I should start a category for family recipe requests! This one comes, via Facebook, from my second(?) cousin.

I’ve had this recipe for many years now, but I never wrote it down. It wasn’t given to me – it was demonstrated to me, back in high school, by my high school BF’s Mom.

If there’s anything that stuck with me from my relationship with my high school BF, it was a love of Greek food. Really, I credit him with changing my mind about olives – I seriously hated them, but he was convinced it was only because I had never tried the Greek Kalamata olive. It sounded a bit arrogant at the time, but he was totally right. From then on, I would go over to their house and eat all of their olives and imported Feta cheese.

His mom liked to feed me, too. She was so kind to me that one day, when she brought us some lunch that had beef in it (which I did NOT eat at the time), I ate it without complaint.

I asked her for her tzatziki recipe, and she kind of laughed. I’m pretty sure she didn’t have it written down – she had made it so often that she didn’t NEED a recipe. We went into the kitchen and she showed me how to make it – how to take out the watery, seedy part of the cucumber, and how to strain the mixture afterwards to make it thick. At the time, I wasn’t cooking for myself much, so this was all new to me.

Tzatziki, as sauce on salmon
Tzatziki, as sauce on salmon

This isn’t your grocery store tzatziki. It’s pungent from the fresh garlic, it’s made with REAL yogurt (not ‘fat free’, or sour cream), doesn’t have parsley added for green flecks, and is simply incomparable.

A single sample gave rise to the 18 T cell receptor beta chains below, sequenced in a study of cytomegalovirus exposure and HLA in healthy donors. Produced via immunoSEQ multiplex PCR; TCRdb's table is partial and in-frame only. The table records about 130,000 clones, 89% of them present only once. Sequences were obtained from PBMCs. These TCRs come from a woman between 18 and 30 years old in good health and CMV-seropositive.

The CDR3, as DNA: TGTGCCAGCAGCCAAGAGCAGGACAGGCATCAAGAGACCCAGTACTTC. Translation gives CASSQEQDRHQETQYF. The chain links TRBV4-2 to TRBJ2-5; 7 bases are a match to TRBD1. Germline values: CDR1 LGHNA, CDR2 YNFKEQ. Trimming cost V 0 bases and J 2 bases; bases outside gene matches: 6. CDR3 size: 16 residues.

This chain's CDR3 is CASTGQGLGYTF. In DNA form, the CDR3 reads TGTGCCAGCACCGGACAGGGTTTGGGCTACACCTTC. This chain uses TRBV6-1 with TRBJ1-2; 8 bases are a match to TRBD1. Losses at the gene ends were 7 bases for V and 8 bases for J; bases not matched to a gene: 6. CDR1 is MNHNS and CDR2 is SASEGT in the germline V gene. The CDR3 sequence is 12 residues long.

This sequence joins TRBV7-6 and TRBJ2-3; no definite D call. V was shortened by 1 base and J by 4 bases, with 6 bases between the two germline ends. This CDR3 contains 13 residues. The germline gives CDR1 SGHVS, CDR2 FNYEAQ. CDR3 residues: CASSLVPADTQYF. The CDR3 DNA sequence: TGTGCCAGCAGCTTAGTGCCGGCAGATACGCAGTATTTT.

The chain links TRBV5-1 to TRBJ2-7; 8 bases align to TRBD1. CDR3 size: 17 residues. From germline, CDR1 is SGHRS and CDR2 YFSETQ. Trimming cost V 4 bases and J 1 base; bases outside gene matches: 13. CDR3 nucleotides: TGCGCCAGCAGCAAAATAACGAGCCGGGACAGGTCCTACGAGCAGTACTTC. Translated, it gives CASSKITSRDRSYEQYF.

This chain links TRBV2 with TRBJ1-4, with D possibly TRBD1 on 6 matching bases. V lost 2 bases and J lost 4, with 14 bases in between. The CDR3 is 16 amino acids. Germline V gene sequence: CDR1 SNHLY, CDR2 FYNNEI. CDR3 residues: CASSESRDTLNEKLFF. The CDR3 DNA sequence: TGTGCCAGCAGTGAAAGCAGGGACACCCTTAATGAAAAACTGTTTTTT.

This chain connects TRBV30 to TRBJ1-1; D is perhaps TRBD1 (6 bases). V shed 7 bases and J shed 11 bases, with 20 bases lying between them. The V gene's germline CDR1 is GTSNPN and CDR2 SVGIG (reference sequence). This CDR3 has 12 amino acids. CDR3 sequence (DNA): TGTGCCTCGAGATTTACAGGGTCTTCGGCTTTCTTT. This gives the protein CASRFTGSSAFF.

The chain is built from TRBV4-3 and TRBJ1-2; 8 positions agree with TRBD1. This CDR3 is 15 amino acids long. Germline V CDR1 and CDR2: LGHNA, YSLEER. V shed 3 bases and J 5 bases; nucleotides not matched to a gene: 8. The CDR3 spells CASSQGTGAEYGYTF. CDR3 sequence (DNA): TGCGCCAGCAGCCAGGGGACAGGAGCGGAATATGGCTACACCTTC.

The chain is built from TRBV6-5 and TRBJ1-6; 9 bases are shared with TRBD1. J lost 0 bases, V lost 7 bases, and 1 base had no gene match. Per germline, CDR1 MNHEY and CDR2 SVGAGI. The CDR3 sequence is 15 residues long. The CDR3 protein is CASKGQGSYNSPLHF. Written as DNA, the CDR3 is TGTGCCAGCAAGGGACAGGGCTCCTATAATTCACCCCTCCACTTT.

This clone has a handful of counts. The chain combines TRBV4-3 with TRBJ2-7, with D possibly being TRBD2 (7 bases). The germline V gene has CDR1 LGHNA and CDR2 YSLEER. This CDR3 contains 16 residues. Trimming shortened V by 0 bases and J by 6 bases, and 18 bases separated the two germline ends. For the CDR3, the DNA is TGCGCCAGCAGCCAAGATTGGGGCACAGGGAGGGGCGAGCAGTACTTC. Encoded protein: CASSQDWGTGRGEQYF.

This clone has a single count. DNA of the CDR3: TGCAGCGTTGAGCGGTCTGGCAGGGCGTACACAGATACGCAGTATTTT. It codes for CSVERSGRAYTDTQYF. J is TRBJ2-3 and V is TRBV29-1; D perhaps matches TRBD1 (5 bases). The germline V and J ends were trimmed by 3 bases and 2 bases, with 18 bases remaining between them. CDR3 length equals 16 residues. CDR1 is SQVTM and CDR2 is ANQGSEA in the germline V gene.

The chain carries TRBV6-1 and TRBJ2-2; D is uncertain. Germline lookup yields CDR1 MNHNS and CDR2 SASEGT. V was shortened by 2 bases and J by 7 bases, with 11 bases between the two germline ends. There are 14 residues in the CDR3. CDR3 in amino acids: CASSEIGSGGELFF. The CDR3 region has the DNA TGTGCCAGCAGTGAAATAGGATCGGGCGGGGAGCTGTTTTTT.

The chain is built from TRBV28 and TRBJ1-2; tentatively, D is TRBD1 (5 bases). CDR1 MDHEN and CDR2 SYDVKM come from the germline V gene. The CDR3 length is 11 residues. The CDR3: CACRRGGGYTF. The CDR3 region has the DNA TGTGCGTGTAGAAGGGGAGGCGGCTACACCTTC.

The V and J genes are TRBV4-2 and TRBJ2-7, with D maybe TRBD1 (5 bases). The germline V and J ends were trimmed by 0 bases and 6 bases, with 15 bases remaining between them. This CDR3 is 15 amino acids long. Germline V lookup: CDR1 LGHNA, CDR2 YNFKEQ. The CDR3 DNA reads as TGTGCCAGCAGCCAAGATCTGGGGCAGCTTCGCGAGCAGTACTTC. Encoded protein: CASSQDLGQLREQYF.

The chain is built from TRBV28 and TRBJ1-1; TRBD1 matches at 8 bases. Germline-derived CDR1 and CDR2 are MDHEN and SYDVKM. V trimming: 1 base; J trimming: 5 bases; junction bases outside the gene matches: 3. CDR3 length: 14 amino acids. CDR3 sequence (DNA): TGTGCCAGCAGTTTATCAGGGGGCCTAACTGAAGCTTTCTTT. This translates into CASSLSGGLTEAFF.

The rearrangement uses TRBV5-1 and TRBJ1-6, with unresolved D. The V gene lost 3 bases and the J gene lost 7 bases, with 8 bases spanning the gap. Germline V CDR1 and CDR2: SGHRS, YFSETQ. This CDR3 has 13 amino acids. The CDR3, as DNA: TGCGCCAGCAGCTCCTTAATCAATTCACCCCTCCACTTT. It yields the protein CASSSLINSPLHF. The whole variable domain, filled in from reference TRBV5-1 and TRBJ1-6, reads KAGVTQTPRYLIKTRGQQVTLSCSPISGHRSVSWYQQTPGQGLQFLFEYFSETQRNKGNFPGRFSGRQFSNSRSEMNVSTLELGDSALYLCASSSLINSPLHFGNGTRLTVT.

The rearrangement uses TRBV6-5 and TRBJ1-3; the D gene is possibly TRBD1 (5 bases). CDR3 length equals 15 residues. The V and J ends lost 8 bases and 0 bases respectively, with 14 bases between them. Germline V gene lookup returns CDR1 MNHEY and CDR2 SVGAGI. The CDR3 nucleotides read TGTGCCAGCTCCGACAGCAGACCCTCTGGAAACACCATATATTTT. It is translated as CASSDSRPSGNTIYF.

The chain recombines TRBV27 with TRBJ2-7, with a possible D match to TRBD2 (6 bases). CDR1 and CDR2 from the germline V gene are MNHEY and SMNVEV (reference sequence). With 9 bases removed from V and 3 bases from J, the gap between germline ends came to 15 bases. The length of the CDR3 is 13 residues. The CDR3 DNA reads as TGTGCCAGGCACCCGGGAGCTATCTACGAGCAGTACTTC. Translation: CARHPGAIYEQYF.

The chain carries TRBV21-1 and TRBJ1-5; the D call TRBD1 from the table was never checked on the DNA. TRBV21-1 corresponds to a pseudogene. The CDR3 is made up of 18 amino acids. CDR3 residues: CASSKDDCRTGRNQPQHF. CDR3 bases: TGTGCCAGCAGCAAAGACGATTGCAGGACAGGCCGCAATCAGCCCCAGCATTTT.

Tzatziki (Greek Yogurt sauce/dip)


  • 2 cups Greek yogurt (preferably full fat, real Greek or Balkan style yogurt)
  • about 2 -3 inches of a medium cucumber (about 3 tablespoons, grated)
  • 1 – 2 cloves garlic
  • 1 teaspoon ground pepper (black or white)
  • salt, to taste
  • 1 teaspoon finely chopped garlic scape (optional — I just really like garlic scapes)

Will also need:

  • a large square piece of fine cheese cloth for straining
  • a tall container for draining liquid (a tall yogurt container will work, or even a plastic juice jug)
  • something to tie off the cheese cloth and secure it – some elastic bands, twine will work


  1. To prepare the cucumber, cut off a piece about 2-3 inches long. Cut it in half, lengthwise, and cut out the seedy core in the centre.
  2. Coarsely grate the seeded cucumber into a bowl.
  3. Grate the garlic into a bowl. If you have never made tzatziki before, I would recommend only using 1 clove. It gets stronger the longer it sits…
  4. Mix in the garlic scapes and yogurt, and season with salt and pepper.
  5. Centre the cheese cloth over the opening of the container, and carefully spoon the yogurt mixture into the centre of the cheese cloth. Gather up all edges, and squeeze the yogurt mixture down gently. Where the yogurt stops, tightly secure with elastic or twine. Hang the mixture on the container using more elastic or twine, so that there is lots of space between the ‘ball’ and the bottom of the container. Lots of liquid will drain off.
  6. Allow to drain, in the fridge, for at least 3 hours. The longer it drains, the more liquid will drain off. Save the liquid for now, in case the tzatziki is thicker than you would like.
  7. Remove from cheese cloth, and put into a bowl. Season with salt and freshly ground pepper, as needed.
  8. To use as a dip, leave the tzatziki nice and thick. To use as a sauce, thin it out a little bit with the reserved liquid.

Keep in mind that the garlic in the tzatziki will become more pungent the longer it sits.